Periodically, I have to soften translations, although none of the coaches in my presence ever communicated with the players using swear words. Sometimes the coach would get angry if he saw a player do something wrong, but it's just emotions. And the players - the same Branco, some Brazilians - could swear in response to the comments. I explained either to the player himself or to his fellow countrymen that this behavior is unacceptable.

The number of languages I can use per session depends on how many foreigners are on the pitch and how many languages they know. For example, now when the coach addresses the entire team, I translate to English, and when there were Brazilians, I used Spanish or Portuguese. If someone misunderstands, I then explain in their native language. 

The only difficult moment was at the match between the Russian national team and the RPL foreigners’ team in 2003. There I interpreted into three languages at once, but asked for the coaches [the team was coached by Alexander Tarkhanov and Viktor Prokopenko - Premierliga.ru] to stop to have time to interpret their words. It can get confusing with difficult languages, because they are all different. You just switch from one file to another, just like you switch from one file to the next on a computer.

I watch matches on the bench with the coaches, but I feel more like an ardent fan of the team. I will never get involved in coaching matters, no matter how many tasks I have seen, no matter how many theories I know. There is a good American saying: everyone should carry their own suitcase, but to do this, they need to be given their own suitcase. I have one, and I carry it.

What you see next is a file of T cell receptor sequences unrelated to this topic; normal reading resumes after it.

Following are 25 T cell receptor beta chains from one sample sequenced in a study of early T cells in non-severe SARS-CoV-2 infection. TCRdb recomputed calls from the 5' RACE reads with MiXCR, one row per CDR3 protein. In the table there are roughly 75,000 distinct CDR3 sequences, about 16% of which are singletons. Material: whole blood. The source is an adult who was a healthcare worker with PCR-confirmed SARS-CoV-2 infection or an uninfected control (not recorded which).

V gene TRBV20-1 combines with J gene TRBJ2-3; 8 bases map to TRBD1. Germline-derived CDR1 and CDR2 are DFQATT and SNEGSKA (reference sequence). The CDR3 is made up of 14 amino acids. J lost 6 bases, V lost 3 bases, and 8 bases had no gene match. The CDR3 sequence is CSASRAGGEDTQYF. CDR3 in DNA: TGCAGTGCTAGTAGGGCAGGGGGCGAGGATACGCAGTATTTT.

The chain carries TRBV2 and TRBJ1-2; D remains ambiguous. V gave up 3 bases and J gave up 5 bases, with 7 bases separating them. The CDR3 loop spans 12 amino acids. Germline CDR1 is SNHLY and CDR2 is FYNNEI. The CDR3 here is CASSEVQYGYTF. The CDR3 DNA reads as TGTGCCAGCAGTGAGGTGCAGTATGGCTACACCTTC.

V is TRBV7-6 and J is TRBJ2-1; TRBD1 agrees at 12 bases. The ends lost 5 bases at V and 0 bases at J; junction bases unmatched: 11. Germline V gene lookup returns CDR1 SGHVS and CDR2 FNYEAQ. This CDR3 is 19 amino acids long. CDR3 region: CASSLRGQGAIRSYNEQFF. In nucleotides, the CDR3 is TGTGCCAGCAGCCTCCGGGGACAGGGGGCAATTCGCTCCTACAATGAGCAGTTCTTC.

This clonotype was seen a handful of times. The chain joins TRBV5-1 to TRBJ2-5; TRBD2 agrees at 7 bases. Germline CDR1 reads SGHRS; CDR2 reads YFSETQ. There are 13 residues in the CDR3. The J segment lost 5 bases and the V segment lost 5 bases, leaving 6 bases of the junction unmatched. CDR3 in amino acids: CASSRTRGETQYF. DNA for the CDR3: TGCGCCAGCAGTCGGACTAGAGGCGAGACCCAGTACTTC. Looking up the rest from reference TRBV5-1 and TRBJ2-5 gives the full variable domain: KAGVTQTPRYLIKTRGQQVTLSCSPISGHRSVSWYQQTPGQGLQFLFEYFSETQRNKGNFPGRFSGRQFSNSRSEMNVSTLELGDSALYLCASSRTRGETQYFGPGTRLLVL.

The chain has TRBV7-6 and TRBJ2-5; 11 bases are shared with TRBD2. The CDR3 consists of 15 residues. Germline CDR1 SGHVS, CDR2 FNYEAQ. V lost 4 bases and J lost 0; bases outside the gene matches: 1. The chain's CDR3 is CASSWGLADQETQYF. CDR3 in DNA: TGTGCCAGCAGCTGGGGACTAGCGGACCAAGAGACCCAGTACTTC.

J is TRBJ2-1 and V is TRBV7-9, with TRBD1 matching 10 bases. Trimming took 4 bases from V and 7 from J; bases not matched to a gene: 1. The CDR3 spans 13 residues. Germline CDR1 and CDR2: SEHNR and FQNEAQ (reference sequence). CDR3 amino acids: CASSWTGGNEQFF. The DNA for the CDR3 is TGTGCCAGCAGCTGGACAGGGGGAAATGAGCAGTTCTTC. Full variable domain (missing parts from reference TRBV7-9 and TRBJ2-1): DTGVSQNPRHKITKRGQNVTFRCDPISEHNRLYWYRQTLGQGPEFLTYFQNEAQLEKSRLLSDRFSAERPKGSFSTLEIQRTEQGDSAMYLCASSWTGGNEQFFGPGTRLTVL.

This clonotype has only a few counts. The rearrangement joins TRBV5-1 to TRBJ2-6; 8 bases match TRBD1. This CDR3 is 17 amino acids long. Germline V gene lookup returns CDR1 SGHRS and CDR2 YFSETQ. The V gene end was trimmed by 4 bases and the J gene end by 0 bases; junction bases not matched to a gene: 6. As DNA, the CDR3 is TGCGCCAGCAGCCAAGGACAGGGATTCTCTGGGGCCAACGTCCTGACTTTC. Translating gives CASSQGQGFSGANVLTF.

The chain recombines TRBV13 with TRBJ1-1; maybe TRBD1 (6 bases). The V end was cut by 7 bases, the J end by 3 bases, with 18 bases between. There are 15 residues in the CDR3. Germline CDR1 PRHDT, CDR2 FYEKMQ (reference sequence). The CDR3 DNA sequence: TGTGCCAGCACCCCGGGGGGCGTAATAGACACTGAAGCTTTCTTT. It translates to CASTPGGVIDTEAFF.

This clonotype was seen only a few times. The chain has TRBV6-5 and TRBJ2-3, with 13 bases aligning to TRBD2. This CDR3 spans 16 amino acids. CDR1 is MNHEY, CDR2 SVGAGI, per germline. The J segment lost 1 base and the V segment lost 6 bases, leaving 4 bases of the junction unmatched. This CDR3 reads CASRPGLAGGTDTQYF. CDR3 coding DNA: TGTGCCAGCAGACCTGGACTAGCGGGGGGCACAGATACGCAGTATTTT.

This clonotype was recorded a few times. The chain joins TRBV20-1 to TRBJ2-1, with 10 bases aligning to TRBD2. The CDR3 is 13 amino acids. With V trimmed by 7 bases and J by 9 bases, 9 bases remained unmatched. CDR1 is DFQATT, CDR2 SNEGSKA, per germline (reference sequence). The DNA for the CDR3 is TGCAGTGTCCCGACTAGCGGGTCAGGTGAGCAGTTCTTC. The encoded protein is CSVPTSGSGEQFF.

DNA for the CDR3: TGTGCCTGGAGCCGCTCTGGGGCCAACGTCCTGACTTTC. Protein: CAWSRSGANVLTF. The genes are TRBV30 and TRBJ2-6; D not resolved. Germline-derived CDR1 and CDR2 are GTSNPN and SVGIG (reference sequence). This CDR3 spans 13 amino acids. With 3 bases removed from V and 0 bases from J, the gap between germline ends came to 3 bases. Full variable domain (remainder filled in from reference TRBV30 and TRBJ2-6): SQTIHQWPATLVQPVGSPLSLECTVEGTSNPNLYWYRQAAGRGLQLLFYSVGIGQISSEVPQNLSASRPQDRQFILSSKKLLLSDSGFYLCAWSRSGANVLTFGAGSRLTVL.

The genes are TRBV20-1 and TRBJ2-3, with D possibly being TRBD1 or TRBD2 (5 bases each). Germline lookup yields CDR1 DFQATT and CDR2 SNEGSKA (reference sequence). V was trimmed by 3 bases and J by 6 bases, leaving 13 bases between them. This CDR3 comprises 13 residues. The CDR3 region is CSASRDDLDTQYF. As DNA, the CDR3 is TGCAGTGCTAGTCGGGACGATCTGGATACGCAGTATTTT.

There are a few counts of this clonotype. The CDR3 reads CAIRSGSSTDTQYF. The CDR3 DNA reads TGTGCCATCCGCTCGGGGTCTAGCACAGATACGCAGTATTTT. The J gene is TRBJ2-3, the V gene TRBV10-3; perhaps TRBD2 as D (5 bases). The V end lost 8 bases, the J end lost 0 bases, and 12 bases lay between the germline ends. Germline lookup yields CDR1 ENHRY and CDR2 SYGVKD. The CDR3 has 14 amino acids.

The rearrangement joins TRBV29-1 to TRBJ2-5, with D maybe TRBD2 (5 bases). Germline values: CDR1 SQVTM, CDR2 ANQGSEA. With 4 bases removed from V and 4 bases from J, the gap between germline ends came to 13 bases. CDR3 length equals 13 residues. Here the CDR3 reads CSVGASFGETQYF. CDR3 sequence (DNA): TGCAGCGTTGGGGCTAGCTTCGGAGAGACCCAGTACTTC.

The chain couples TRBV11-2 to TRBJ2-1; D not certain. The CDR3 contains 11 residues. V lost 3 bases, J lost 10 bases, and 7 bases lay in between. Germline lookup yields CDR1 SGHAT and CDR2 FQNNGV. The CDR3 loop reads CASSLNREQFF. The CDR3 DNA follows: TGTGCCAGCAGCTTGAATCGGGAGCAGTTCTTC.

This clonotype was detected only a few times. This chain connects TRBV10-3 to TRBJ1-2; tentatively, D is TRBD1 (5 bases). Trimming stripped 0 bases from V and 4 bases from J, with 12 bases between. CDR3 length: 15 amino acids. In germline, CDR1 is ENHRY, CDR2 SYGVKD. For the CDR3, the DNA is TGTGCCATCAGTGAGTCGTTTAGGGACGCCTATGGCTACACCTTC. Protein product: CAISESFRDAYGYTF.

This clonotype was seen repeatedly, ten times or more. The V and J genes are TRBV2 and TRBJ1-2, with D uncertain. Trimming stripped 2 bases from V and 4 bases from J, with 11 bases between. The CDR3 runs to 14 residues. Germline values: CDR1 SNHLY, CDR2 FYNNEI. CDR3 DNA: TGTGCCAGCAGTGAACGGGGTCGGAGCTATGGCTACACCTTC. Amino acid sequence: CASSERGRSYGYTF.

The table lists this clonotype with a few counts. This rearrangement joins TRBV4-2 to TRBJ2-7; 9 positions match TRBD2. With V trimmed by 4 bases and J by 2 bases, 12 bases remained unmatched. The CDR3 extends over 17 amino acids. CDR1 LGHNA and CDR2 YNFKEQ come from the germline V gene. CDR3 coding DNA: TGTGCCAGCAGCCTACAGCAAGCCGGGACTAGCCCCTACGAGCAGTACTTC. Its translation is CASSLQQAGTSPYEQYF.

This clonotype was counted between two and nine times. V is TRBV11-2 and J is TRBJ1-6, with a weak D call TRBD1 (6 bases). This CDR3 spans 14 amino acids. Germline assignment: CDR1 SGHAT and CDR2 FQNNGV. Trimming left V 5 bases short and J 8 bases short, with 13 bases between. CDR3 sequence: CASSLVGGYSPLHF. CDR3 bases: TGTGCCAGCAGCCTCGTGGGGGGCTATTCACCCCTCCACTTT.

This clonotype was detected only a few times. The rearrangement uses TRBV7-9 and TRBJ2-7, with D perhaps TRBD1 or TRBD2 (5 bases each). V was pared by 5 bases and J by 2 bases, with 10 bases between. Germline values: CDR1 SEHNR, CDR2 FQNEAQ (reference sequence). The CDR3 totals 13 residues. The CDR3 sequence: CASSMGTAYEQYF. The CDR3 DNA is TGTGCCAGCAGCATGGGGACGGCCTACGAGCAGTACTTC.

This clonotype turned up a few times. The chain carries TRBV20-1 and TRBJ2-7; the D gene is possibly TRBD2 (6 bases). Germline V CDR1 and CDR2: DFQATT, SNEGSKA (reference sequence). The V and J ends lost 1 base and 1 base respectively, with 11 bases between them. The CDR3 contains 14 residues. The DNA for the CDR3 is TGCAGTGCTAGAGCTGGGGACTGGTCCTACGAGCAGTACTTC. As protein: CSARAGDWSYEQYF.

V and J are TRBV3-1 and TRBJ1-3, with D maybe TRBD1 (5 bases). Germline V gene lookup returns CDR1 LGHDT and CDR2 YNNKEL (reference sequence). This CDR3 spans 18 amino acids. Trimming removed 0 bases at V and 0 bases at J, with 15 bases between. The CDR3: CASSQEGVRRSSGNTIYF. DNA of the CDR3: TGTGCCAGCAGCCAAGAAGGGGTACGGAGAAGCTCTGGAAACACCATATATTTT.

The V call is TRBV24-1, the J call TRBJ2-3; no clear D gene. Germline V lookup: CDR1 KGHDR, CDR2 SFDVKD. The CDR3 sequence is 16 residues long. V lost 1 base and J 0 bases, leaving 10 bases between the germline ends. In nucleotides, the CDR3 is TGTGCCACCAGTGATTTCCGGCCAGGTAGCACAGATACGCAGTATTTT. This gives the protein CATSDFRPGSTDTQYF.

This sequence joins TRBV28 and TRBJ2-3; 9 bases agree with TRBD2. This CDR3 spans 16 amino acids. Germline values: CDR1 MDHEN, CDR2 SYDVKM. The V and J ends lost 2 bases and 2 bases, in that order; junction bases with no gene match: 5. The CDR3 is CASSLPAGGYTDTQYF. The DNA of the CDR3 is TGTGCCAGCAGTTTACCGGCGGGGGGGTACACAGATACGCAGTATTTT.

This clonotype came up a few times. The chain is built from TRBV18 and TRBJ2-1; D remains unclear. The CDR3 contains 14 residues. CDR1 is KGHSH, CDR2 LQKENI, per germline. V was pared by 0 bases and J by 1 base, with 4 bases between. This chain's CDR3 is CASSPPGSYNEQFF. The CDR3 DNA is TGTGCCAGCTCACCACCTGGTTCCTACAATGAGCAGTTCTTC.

"Most players are interested in English"

I treat all players very well, but I just communicate with some closer than others: for example, with Eduardo Lobos, Leilton, and Catanha. Lobos also spoke good Russian, but Leandro Samaroni spoke the best of all the Brazilians. To be honest, I was surprised at the level he had reached. But his interest is understandable: if a normal person is in a foreign country and does not want to be tied to an interpreter, he needs to know the local language, this is natural.

In 2008, Krylia had players from North and South Korea at the same time: Choe Myong-ho and Oh Beom-Seok. They had their own interpreters, and I only communicated with them; I didn't work with the players themselves. Firstly, I did not know Korean, and secondly, the North Korean had to go everywhere with a personal interpreter, and why he was brought for the South Korean, I do not know - the player already spoke good English.

South Koreans were freer people, and North Korea had a strong Communist dictatorship, so they all had to be watched. The interpreter had to give the player some kind of political information every day, and he received money for it - I don't know how much. From Tkachenko's side, it was more of a political move to reconcile North and South Korea on the field.